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Патент USA US3051882

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Aug. 28, 1962
Filed April 15, 1959
(Harm/z Jar/m’!
United States Patent 0
Patented Aug. 28, 1962
such as illustrated at 26 in FIGURE 1 or to a curved
Warren E. Farweli, 15 Amos St, Tewksbury, Mass.
Filed Apr. 13, 1959, Ser. No. 895,937
1 Claim. (Cl. 317—159)
This invention relates to a magnetic block adapted to
cling to an iron or steel object and to support a dial
gauge or the like. It is common practice to employ a
or irregular surface such as is illustrated at 28 in
FIGURE 4. When the spacers have adapted themselves
to the irregularities of any surface to which the block is
to be attached, the nut 20 is tightened so that the spacers
and magnets are securely clamped together.
FIGURE 1 illustrates a customary use for a magnetic
block, this use being to support a dial gauge 30‘ by means
of a rod 32 which projects from the end ?tting I6 and
magnetic block for this purpose, but the object of the 10 suitable connecting means 134 which permits the adjust
ment of the gauge 30* to any convenient position for
A magnetic block having other connecting means for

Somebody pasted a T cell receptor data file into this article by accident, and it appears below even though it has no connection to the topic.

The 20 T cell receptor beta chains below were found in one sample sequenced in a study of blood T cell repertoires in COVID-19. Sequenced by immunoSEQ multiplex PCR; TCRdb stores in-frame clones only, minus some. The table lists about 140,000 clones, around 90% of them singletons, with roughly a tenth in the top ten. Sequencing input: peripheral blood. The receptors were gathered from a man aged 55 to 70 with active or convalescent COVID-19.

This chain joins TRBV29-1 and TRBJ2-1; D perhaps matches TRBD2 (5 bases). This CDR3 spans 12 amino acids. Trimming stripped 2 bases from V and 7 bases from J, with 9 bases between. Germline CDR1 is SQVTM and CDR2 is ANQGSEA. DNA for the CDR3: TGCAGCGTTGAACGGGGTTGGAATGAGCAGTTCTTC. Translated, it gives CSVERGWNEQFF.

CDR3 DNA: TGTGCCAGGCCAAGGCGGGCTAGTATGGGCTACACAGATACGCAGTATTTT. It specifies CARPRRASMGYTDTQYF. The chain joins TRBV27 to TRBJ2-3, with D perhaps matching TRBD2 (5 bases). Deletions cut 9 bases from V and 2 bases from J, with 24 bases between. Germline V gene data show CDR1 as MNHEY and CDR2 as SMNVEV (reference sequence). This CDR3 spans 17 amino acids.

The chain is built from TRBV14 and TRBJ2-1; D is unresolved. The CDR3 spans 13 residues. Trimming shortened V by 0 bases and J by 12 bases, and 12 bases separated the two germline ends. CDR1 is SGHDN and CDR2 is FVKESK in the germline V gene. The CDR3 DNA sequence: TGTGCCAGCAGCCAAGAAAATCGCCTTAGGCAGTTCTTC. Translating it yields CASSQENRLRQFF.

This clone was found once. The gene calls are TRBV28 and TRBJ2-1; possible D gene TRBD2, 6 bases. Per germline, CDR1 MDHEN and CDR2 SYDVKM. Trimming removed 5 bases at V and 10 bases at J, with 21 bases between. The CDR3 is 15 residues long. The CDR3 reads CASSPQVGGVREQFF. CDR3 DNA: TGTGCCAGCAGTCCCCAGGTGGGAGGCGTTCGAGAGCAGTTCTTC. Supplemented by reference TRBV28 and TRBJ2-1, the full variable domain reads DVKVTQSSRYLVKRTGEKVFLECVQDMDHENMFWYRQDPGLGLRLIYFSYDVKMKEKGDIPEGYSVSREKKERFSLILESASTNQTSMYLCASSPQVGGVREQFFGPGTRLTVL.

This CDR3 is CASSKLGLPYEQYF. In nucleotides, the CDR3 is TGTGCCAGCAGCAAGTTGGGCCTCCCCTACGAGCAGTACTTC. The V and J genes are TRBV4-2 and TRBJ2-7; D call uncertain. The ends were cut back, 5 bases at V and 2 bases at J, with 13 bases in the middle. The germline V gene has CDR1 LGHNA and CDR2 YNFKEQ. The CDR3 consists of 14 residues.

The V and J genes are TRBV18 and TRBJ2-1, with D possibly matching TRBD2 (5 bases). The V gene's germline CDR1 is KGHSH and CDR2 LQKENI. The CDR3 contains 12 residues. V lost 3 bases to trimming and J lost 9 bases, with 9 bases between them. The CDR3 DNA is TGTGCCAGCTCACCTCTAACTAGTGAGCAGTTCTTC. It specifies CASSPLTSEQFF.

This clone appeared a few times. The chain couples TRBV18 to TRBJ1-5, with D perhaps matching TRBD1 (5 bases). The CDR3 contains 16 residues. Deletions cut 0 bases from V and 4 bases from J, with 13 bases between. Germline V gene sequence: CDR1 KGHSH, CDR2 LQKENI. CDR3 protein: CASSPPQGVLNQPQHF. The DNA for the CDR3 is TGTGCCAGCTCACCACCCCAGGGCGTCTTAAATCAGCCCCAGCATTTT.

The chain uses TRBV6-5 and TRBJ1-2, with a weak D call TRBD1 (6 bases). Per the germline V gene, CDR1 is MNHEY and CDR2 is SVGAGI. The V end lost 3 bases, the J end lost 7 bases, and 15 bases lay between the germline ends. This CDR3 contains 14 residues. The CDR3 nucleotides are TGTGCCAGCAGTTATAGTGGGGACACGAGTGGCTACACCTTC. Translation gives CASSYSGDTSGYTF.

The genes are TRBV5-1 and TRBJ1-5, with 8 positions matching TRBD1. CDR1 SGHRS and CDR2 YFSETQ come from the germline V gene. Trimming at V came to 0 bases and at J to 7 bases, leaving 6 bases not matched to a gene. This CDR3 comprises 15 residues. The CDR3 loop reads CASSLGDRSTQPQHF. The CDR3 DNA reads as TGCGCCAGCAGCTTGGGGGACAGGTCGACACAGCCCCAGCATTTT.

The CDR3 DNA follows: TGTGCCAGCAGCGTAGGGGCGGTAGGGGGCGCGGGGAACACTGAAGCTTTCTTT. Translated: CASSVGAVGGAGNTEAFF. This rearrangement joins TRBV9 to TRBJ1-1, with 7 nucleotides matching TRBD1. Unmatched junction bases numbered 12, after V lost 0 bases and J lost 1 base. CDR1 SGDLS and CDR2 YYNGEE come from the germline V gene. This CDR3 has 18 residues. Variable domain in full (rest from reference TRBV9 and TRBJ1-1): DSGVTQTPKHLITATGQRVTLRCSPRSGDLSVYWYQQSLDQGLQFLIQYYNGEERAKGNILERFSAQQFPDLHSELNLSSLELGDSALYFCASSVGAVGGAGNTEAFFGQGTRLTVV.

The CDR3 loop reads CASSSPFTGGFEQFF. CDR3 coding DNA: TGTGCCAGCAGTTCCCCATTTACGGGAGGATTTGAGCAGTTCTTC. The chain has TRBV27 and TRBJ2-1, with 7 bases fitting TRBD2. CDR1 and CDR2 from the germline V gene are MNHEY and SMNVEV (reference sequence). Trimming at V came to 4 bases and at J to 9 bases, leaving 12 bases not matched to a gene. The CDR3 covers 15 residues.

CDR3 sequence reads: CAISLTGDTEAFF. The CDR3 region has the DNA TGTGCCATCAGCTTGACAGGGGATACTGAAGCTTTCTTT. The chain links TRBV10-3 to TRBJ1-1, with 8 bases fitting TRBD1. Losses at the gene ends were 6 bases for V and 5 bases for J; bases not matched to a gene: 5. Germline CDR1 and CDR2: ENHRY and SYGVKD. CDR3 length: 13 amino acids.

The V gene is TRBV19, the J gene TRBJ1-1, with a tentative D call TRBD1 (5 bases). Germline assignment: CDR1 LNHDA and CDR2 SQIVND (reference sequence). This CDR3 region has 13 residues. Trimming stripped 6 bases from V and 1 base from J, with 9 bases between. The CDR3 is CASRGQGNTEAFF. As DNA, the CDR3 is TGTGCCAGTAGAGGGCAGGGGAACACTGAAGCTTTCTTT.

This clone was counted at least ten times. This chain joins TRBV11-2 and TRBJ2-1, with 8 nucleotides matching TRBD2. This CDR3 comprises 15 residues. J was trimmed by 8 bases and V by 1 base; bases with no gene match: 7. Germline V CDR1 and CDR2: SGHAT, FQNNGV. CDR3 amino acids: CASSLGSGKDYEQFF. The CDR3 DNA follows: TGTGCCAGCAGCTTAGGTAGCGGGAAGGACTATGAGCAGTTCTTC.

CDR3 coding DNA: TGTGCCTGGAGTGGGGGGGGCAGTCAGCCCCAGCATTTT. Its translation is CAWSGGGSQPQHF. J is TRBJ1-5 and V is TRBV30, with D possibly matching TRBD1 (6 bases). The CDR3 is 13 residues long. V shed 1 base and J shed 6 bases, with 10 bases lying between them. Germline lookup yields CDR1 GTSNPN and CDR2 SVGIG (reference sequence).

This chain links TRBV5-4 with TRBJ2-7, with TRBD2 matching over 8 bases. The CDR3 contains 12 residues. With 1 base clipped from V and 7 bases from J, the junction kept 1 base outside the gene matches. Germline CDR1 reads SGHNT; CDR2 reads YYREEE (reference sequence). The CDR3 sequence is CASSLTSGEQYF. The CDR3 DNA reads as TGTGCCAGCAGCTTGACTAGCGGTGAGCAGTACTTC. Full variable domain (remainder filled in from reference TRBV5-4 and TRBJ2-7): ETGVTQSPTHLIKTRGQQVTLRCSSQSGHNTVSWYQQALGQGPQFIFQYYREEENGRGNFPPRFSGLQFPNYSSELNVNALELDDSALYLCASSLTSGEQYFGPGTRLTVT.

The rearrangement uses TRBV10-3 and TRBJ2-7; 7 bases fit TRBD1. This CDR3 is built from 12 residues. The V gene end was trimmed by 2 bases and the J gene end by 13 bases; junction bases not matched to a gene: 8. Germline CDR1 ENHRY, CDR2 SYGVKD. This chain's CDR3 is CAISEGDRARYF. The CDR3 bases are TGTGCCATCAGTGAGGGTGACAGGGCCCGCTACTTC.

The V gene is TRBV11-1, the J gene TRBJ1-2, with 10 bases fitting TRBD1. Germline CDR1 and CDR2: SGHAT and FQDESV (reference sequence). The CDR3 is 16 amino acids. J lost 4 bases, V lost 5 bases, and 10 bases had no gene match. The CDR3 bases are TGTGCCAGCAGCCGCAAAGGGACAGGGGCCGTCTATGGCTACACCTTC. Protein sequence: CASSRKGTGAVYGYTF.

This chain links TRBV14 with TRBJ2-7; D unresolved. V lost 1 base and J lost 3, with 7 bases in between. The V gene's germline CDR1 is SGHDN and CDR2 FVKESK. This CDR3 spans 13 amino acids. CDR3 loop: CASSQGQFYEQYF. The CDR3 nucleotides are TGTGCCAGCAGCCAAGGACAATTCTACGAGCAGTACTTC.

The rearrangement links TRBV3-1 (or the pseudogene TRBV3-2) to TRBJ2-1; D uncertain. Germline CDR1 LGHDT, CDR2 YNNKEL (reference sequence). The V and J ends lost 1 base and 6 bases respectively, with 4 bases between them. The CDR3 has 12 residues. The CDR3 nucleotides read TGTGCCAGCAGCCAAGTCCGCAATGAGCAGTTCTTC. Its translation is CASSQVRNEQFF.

holding the magnets and spacers in assembled relation
adjustable and which are rigidly clamped together when 15 ship is illustrated in FIGURES 5 to 8. This block con
sists of ?at magnets 40 alternating with spacer members
adjusted relatively to one another.
42 in face~to-face engagement. The magnets and spacers
For a more complete understanding of the invention,
have notches 44 in opposite side edges. These notches
reference may be had to the following description thereof,
receive inturned flanges 46 along side edges of a hous
and to the drawing of whiching 48 which partially surrounds the block. The notches
FIGURE ‘1 is an elevational view of the block em
present invention is to provide a block which is espe
cially adapted to cling effectively to surfaces which are
uneven or non-plane. To this end, my improved block
is a composite of several magnets which are relatively
44 are of such a size as to permit limited lateral adjust
ment or relative movement between the several magnets
and spacers. The spacers can thus engage a plane sur
the block shown in FIGURE 1;
face or adjust themselves to a curved or irregular surface
FIGURE 3 is a section on the line 3—3 of FIGURE 2;